All of Us Strangers Review: Breathtaking LGBTQ+ Cinema

Movies like this are rare. All of Us Strangers is the new romantic fantasy film starring Andrew Scott as Adam. He has a chance encounter with a neighbor, Harry (Paul Mescal), and as their romantic relationship builds, Adam faces his relationship with his parents. A lot is going on in this story that I won’t get into because I did not know what to expect when it began. But this is one of the most emotionally profound, moving films of 2023. It will catch you off-guard and blow you away with its raw emotions.

The film starts out with a vintage look and soon goes into an interesting meet-cute between our two leads. Harry sees Adam looking at him through his apartment window and visits Adam. Harry seems creepy, but as they see each other more, a connection forms. The lighting is exquisite, crafting part of a deliberately paced poem about love, loss, and the scars that define us. While it begins as a romance drama, All of Us Strangers goes down paths that you would never expect. Once you realize what’s going on, you are in for a deeply impactful ride that will leave you speechless.

Early on, Adam reconnects with his parents. Soon after, the scene takes on a new heartbreaking context. From there, Adam shares many scenes with each of his parents. He comes out to his mother as a gay man. The way this scene is written is perfect. While some writers handle these issues by having characters be either very supportive or explicitly homophobic, writer/director Andrew Haigh takes things in a different direction. Her response is not completely appropriate, but she comes from a good place. She is not anti-gay, but she is a generation behind. The nuance that All of Us Strangers has when approaching these themes is fantastic.

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As the film progresses, you slowly learn more about these characters. The people in this movie talk slowly. With each pause they take, you see them trying to formulate their next sentence. Haigh crafts these scenes perfectly. Many scenes feel very human, with the dialogue directed to perfection. There are moments where Haigh’s shot choices and camera movements are excellent. There are moments where Haigh leaves the camera on the actors, not moving it very much and allowing the performances to speak for themselves. Each moment is perfect for getting you into the headspace of our protagonist.

You really feel the history in Adam’s relationship with his parents. The unresolved pain, the mistakes made, the delusions Adam has created, and the regret the parents have that they were unable to be with him. It’s thematically rich with beautiful ideas throughout. Each scene is structured carefully to create a resounding cinematic experience unlike any other. It’s a deeply emotional journey that takes you on a ride that will have you look inward, assessing your relationship with your parents. Towards the end of All of Us Strangers, as Adam goes to a restaurant with his mother and father, we have a scene that’s so devastating that I couldn’t help but cry.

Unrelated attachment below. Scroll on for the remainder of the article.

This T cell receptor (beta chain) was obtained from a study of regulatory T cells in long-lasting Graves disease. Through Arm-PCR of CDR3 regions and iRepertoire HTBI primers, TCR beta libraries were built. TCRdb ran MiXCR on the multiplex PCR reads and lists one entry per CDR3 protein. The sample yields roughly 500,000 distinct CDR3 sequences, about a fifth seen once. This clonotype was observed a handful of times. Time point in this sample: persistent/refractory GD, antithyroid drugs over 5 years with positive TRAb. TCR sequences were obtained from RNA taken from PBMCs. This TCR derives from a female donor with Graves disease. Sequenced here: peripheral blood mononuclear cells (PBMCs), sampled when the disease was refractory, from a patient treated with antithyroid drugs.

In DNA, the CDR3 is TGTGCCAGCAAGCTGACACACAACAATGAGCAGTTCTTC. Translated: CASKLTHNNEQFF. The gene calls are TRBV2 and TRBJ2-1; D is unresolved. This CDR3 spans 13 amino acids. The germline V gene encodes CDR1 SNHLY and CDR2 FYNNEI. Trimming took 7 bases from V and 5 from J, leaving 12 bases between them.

As for the romance, it is wonderfully written. They share a brief emotional connection before jumping into a physical one. Although the film may have benefitted from more emotions before the first love scene, the later dialogue is effective. You get a sense of who these people are, and although we don’t learn too much about Harry, Mescal’s performance allows him to feel lived in. Jamie Bell and Claire Foy offer astounding performances as Adam’s parents, but the real draw here is Scott. He is nothing short of perfect in an emotionally taxing role that requires a lot of complexity from an actor. Scott is up for the task, giving a wonderful lead performance.

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There is so much to appreciate about All of Us Strangers. This is a mature exploration of how one event from our past can affect us to the present. It’s about how trauma shapes us into who we are, informing our beliefs, our fears, and our relationships. Adam’s relationship with Harry is immediately complex because Adam grew up not knowing what love really felt like. At the same time, Adam feels a need to cling to his childhood, grabbing onto the good memories and not wanting to let go. Although this is one of the best LGBTQ+ love stories put to screen in 2023, this movie has the power to resonate with people who don’t identify as queer. There are universal themes present that can grab you and give you the wake-up call you didn’t know you needed.

Haigh is a master of his craft, and All of Us Strangers is a must-see masterpiece of storytelling. It shook me to my core, and I hope it does the same for all of you strangers.

SCORE: 9/10

As ComingSoon’s review policy explains, a score of 9 equates to “Excellent.” Entertainment that reaches this level is at the top of its type. The gold standard that every creator aims to reach.

Disclosure: ComingSoon attended the New York Film Festival for our All of Us Strangers review.

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